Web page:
seconds.
 
          This usually requires from two to five washes and a total 
            time of 2 to 4 hours.
 
          This usually requires 9 to 12 washes and a total time of 2 to 
            4 hours.
 
          The contractor, one engineer, and one surveyor inspected the 
            1-mile road. 

      but There were two six-room houses, three four-room houses, and 
          four two-room cottages, and they were built by nine workers 
          in thirty 5-day weeks. (See  rule 12.21.) 

12.7. 	Figures are used for serial numbers. 

            Bulletin 725                290 U.S. 325 
            Document 71                 Genesis 39:20 
            pages 352-357               202-512-0724 (telephone number) 
            lines 5 and 6               the year 2001  
            paragraph 1                 1721-1727 St. Clair Avenue  
            chapter 2               but Letters Patent No. 2,189,463 

12.8. 	A colon preceding figures does not affect their use. 

        The result was as follows: 12 voted yea, 4 dissented. 

        The result was as follows: nine voted yea, seven dissented. 


Measurement and time 
12.9. 	Units of measurement and time, actual or implied, are expressed 
        in figures. 

        a. Age: 

           6 years old                 a 3-year-old 

           52 years 10 months 6 days    at the age of 3 (years implied)


        b. Clock time (see also Time): 

          4:30 p.m.; half past 4 

          10 o'clock or 10 p.m. (not 10 o'clock p.m.; 2 p.m. in the 
            afternoon; 10:00 p.m.) 

          12 p.m. (12 noon) 

          12 a.m. (12 midnight) 

          4\h\30\m\ or 4.5\h\, in scientific work, if so written in copy 

          0025, 2359 (astronomical and military time) 

          08:31:04 (stopwatch reading)

        c. Dates: 

           9/11 (referring to the attack on the United States that 
                occurred on September 11, 2001) 
           June 1985 (not June, 1985); June 29, 1985 (not June 29th,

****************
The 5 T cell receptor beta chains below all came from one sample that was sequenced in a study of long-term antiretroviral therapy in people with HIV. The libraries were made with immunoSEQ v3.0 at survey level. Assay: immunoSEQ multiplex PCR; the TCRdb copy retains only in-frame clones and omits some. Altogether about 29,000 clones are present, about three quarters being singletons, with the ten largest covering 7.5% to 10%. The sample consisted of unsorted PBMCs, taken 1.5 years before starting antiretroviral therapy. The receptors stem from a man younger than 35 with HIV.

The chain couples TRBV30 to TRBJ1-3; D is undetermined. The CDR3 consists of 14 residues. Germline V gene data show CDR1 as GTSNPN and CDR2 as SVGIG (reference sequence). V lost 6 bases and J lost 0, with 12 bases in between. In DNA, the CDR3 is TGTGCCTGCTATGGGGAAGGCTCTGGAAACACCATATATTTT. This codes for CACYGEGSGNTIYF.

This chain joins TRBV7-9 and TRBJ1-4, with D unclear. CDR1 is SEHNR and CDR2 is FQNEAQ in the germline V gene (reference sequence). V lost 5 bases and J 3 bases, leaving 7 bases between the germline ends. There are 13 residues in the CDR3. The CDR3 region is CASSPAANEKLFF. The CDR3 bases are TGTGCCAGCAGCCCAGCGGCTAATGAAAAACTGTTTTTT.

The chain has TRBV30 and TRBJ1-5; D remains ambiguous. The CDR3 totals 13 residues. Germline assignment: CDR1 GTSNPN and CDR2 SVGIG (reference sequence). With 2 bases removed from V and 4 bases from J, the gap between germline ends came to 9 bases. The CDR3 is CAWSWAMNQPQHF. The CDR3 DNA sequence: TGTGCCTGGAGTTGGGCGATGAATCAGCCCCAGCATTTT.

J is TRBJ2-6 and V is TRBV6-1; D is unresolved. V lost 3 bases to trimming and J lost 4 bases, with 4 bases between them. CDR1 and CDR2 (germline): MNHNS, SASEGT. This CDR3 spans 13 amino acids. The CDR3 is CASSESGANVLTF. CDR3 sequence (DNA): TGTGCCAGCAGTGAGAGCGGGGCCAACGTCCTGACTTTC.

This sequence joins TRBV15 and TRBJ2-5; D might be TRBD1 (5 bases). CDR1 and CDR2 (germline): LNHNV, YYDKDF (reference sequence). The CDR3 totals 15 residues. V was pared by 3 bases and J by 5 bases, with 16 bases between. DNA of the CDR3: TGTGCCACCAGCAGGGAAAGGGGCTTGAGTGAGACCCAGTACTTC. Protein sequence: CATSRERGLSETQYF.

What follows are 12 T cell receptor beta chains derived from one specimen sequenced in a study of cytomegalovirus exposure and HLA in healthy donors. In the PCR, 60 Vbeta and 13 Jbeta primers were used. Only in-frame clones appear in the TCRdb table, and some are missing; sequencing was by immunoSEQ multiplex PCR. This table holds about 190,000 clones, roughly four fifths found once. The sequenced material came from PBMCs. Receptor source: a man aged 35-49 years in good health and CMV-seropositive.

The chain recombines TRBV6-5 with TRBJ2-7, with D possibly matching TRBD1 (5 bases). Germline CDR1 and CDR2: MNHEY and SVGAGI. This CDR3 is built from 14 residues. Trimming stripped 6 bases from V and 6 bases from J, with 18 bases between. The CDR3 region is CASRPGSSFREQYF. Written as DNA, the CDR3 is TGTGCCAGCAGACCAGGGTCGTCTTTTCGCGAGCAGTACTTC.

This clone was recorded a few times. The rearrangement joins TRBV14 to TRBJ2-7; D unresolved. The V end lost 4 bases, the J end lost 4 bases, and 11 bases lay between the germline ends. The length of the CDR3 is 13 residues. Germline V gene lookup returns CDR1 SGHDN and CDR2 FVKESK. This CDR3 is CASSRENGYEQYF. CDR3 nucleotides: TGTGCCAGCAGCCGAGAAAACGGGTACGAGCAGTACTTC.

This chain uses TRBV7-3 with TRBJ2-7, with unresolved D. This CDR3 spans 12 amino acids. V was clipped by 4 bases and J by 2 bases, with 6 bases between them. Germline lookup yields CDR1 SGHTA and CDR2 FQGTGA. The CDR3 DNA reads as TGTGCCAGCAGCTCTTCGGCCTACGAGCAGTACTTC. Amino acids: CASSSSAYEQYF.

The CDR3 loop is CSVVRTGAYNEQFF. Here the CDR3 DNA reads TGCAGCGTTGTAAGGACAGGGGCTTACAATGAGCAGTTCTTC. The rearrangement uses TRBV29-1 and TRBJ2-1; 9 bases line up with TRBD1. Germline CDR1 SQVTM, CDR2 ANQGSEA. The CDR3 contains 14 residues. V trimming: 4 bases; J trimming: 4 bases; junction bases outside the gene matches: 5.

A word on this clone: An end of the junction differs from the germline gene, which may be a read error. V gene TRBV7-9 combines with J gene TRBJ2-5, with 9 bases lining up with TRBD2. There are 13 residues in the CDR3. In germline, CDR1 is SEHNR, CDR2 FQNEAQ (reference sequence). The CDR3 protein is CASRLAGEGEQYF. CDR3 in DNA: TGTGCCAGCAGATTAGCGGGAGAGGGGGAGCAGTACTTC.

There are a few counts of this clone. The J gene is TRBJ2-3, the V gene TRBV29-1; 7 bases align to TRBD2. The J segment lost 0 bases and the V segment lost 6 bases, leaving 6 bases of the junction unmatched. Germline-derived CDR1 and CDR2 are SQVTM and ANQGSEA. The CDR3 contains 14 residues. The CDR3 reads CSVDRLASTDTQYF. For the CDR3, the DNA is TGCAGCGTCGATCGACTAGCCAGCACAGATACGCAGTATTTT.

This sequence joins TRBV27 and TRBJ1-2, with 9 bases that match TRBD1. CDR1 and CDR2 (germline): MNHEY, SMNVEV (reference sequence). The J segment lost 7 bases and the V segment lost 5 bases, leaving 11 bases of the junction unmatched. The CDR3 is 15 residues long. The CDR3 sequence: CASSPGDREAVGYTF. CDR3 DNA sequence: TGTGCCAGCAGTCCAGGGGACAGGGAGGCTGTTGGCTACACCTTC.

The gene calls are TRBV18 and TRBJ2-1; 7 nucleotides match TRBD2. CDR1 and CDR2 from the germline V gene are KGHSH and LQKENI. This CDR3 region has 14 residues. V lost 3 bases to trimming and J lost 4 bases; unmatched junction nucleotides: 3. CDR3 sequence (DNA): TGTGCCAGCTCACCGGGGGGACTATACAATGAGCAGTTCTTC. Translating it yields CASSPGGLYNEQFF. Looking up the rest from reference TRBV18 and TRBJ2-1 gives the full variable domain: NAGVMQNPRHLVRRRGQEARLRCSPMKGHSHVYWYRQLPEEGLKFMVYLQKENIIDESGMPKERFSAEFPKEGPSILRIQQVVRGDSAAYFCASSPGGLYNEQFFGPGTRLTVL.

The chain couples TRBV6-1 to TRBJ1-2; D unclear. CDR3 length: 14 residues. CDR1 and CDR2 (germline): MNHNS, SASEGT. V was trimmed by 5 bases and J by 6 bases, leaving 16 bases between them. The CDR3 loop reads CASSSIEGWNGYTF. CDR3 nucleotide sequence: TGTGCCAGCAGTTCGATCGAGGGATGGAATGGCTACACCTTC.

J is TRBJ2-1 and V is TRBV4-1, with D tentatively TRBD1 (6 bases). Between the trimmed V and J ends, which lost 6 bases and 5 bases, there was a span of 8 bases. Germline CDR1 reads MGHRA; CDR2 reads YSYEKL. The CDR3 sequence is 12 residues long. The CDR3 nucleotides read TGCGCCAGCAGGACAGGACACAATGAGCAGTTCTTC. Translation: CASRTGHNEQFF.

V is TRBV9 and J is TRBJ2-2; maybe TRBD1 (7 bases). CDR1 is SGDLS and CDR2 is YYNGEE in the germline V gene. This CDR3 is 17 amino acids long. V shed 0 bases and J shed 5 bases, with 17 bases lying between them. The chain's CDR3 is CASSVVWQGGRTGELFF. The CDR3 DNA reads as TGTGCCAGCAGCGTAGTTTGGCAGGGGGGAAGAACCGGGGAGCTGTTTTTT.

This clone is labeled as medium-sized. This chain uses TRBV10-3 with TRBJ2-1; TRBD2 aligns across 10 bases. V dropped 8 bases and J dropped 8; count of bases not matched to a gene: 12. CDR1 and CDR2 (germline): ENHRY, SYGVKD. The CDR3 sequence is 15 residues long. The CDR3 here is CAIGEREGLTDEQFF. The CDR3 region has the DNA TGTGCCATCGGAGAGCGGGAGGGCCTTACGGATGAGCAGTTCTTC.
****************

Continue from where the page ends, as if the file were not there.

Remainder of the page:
1985) 
           March 6 to April 15, 1990 (not March 6, 1990, to April 
             15, 1990) 
           May, June, and July 1965 (but June and July 1965) 15 April 
            1951; 15-17 April 1951 (military)
           4th of July (but Fourth of July, meaning the holiday) 
           the 1st [day] of the month (but the last of April or the 
             first [part] of May, not referring to specific days) 
           in the year 2000 (not 2,000) 

        In referring to a fiscal year, consecutive years, or a 
        continuous period of 2 years or more, when contracted, the 
        forms 1900-11, 1906-38, 1931-32, 1801-2, 1875-79 are used (but 
        upon change of century, 1895-1914 and to avoid multiple ciphers
        together, 2000-2001). For two or more separate years not 
        representing a continuous period, a comma is used instead of a 
        dash (1875, 1879); if the word from precedes the year or the 
        word inclusive follows it, the second year is not shortened and 
        the word to is used in lieu of the dash (from 1933 to 1936; 
        1935 to 1936, inclusive). 

        In dates, A.D. precedes the year (A.D. 937); B.C. follows the 
        year (254 B.C.); C.E. and B.C.E. follow the year. 

        d. Decimals: In text a cipher should be supplied before a